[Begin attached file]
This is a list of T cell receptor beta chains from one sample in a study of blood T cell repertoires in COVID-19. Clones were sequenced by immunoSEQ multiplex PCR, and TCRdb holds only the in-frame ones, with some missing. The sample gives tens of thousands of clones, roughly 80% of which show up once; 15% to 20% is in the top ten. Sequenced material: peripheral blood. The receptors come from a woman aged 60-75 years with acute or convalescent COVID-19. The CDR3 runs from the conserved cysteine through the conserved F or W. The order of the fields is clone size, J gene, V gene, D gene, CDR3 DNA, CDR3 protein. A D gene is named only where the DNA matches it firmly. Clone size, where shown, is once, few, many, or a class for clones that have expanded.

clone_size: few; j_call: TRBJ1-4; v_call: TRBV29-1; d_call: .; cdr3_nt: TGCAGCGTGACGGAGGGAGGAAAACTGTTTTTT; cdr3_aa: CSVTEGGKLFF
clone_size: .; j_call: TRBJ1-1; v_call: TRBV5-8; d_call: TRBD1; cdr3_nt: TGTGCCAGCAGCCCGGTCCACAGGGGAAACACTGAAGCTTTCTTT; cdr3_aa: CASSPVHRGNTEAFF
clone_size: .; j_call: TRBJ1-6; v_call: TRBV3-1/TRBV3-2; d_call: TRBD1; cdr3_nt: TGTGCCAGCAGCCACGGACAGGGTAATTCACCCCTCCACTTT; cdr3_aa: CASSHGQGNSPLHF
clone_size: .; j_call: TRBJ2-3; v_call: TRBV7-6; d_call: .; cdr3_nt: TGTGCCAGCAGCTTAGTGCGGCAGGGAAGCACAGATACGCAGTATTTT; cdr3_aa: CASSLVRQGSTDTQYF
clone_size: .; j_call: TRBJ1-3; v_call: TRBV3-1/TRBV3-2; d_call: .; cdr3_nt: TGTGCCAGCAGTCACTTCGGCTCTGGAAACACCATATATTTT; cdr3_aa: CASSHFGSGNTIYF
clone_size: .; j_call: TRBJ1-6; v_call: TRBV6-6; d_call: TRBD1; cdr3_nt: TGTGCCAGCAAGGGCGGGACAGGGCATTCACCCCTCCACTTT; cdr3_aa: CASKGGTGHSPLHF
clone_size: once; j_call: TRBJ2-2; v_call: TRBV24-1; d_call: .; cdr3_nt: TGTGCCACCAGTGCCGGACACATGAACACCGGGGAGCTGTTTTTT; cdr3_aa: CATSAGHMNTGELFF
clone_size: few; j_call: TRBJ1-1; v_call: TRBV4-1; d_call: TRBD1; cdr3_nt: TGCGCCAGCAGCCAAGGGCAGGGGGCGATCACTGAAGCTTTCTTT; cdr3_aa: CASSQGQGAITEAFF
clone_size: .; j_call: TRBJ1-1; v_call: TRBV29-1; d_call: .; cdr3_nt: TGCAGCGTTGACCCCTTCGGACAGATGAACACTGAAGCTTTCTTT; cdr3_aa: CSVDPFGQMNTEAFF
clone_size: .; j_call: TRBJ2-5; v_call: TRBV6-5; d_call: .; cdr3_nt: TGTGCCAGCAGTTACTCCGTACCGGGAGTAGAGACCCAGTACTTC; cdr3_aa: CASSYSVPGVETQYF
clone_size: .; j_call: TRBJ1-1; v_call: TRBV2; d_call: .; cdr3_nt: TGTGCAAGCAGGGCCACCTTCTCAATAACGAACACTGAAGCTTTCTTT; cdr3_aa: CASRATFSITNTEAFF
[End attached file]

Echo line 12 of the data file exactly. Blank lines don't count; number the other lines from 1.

clone_size: .; j_call: TRBJ1-1; v_call: TRBV2; d_call: .; cdr3_nt: TGTGCAAGCAGGGCCACCTTCTCAATAACGAACACTGAAGCTTTCTTT; cdr3_aa: CASRATFSITNTEAFF